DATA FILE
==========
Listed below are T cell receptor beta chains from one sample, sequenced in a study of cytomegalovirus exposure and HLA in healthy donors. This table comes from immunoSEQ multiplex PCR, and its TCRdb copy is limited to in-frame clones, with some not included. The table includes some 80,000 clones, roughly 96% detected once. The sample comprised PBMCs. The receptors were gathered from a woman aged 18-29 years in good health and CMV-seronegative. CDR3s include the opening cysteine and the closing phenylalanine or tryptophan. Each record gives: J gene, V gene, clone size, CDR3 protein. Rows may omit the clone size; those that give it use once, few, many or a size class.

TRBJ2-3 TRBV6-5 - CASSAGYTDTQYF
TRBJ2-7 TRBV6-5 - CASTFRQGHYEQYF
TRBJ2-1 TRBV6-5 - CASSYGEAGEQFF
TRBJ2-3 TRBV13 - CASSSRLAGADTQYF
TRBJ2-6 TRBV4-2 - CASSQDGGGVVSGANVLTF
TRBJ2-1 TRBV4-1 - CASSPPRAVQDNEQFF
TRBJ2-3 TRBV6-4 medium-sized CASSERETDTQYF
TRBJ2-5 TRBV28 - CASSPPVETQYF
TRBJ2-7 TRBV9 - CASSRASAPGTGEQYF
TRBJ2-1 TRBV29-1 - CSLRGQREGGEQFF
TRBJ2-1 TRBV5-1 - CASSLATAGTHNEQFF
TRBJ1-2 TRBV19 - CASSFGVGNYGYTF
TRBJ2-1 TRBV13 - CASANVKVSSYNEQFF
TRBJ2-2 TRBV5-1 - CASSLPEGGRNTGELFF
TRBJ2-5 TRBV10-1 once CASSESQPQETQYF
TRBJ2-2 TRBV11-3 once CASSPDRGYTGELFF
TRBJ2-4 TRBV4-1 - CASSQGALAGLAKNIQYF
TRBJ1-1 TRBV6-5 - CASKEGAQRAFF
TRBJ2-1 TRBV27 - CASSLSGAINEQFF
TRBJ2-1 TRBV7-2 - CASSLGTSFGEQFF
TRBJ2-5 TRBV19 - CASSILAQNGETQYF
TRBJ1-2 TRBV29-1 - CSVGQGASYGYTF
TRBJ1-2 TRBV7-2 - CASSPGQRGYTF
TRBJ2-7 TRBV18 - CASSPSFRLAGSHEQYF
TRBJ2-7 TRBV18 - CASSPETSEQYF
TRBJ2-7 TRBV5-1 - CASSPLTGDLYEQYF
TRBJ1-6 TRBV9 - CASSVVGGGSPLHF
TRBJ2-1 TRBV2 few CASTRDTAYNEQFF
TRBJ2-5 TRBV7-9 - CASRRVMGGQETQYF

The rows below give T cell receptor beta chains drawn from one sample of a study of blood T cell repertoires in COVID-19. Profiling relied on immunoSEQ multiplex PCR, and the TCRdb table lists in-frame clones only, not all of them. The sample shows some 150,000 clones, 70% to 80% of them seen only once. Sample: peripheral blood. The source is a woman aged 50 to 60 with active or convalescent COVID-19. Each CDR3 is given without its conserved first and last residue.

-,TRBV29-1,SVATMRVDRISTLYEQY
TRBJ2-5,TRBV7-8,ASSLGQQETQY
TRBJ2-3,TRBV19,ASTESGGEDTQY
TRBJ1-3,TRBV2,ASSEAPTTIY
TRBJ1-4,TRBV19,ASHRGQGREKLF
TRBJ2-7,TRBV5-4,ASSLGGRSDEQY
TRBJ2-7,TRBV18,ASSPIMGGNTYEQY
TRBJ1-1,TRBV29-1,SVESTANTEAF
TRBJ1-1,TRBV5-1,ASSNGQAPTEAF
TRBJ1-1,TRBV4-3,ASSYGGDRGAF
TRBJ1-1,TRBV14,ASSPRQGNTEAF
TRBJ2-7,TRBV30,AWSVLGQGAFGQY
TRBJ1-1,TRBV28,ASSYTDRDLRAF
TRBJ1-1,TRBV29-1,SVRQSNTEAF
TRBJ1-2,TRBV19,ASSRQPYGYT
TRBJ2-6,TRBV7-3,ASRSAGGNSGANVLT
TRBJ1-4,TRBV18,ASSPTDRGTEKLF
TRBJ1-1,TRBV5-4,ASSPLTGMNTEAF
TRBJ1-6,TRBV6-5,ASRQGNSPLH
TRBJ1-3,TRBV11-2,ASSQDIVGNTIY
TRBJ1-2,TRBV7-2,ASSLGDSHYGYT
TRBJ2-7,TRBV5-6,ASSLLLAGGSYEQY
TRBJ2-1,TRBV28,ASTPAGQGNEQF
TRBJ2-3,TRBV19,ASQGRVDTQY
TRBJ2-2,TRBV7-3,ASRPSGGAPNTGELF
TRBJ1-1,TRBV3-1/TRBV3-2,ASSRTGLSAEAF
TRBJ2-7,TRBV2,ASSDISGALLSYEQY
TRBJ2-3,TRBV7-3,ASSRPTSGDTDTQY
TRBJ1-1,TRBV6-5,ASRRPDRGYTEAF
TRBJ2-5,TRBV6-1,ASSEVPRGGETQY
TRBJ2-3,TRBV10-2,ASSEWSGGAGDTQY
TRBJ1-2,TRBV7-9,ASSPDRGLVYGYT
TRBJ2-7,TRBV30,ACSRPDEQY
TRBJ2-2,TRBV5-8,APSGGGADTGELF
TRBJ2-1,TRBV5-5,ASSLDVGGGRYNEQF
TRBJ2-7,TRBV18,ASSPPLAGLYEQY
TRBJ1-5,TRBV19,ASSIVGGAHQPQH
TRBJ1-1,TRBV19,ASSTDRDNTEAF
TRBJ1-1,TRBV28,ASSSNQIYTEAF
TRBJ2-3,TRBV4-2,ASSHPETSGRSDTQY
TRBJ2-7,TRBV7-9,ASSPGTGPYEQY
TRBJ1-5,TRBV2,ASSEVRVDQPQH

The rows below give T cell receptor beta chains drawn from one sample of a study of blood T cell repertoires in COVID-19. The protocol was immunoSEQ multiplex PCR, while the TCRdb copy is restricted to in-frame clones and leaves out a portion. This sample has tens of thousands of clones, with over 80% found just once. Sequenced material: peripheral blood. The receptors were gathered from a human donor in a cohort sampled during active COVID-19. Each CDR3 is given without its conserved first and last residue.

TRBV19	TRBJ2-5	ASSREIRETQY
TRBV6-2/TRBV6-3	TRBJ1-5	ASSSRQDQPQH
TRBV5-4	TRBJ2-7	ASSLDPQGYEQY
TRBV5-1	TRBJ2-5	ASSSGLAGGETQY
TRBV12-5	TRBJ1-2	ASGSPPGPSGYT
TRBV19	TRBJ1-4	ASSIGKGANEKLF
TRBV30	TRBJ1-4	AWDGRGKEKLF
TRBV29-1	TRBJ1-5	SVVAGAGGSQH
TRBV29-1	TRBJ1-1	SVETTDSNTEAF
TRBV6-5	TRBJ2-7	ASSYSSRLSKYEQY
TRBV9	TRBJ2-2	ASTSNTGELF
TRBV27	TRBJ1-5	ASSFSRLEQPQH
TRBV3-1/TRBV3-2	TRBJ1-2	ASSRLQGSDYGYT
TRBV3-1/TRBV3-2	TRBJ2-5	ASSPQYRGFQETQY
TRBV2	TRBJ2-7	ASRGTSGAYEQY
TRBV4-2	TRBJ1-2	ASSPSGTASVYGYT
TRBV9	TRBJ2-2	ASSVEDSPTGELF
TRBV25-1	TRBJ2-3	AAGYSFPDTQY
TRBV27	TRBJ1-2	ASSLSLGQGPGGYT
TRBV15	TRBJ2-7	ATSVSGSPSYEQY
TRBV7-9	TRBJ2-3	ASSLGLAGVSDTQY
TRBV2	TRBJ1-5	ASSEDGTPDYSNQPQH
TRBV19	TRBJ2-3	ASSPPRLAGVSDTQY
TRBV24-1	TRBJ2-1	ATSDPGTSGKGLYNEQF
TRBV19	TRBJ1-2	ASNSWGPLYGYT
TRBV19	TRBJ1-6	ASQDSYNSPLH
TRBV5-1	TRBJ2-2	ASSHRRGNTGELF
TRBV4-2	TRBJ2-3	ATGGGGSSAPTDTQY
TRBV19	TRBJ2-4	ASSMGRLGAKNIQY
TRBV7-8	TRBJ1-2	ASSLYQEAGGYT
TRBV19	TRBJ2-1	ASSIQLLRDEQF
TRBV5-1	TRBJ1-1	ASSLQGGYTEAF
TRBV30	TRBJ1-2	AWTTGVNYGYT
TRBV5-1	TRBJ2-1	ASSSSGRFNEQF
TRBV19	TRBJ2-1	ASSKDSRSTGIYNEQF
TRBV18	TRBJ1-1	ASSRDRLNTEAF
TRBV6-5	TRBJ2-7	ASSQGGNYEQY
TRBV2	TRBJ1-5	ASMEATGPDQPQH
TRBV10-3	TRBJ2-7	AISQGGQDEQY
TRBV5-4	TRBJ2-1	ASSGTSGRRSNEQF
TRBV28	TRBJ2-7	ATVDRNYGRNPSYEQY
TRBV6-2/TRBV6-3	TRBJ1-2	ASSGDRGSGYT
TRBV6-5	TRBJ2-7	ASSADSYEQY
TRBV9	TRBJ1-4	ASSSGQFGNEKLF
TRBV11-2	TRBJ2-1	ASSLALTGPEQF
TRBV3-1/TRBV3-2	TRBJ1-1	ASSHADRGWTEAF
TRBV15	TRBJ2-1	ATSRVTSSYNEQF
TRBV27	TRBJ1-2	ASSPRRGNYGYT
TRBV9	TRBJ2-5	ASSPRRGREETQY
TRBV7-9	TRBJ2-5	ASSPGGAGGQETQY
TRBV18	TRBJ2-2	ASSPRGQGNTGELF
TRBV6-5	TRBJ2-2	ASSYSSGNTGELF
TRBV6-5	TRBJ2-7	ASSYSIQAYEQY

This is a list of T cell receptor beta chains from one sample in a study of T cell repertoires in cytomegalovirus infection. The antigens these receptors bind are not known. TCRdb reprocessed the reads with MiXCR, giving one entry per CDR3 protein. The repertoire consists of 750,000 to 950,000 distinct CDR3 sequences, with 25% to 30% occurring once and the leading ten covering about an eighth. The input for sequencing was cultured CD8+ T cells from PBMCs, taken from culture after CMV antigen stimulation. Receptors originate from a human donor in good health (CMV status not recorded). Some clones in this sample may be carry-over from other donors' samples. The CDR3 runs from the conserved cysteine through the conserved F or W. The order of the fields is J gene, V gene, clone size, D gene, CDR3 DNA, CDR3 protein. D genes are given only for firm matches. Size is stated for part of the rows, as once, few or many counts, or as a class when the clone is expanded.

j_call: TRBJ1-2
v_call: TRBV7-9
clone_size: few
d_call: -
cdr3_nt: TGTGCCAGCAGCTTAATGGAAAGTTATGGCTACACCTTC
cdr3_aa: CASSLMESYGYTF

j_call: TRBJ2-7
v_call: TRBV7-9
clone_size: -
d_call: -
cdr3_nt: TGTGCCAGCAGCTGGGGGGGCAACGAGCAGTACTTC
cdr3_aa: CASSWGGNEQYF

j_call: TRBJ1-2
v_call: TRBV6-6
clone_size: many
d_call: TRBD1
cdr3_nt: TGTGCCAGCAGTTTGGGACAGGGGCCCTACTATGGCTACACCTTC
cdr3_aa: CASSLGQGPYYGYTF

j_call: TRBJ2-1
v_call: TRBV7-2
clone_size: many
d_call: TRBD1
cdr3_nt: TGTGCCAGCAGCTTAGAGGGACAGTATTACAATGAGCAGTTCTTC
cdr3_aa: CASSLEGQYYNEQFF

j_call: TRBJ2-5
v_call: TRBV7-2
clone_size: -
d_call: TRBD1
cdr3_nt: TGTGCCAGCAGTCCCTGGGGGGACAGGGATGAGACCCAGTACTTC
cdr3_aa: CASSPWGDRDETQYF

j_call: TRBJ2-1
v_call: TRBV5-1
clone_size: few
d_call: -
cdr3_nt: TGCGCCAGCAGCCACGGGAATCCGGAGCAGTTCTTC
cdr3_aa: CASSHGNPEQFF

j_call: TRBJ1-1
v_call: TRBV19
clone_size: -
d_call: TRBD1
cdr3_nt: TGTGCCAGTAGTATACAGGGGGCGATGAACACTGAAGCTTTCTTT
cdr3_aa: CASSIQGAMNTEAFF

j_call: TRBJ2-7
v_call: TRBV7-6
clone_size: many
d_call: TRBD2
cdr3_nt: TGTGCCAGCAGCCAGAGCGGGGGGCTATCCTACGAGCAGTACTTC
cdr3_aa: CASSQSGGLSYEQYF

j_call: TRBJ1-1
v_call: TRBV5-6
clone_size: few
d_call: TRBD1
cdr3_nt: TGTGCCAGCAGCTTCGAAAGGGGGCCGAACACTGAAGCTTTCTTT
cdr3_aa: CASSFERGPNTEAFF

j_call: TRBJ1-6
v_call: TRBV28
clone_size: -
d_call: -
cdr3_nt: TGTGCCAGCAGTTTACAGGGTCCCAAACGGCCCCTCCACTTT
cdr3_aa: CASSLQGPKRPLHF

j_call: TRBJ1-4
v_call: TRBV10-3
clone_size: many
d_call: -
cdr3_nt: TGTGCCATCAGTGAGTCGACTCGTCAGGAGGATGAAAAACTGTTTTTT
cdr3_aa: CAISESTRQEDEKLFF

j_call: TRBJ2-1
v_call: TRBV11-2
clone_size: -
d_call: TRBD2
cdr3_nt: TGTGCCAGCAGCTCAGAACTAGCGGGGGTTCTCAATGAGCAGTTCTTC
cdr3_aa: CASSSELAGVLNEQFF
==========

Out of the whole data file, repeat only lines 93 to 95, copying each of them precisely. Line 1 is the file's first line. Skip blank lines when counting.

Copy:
TRBV27	TRBJ1-2	ASSLSLGQGPGGYT
TRBV15	TRBJ2-7	ATSVSGSPSYEQY
TRBV7-9	TRBJ2-3	ASSLGLAGVSDTQY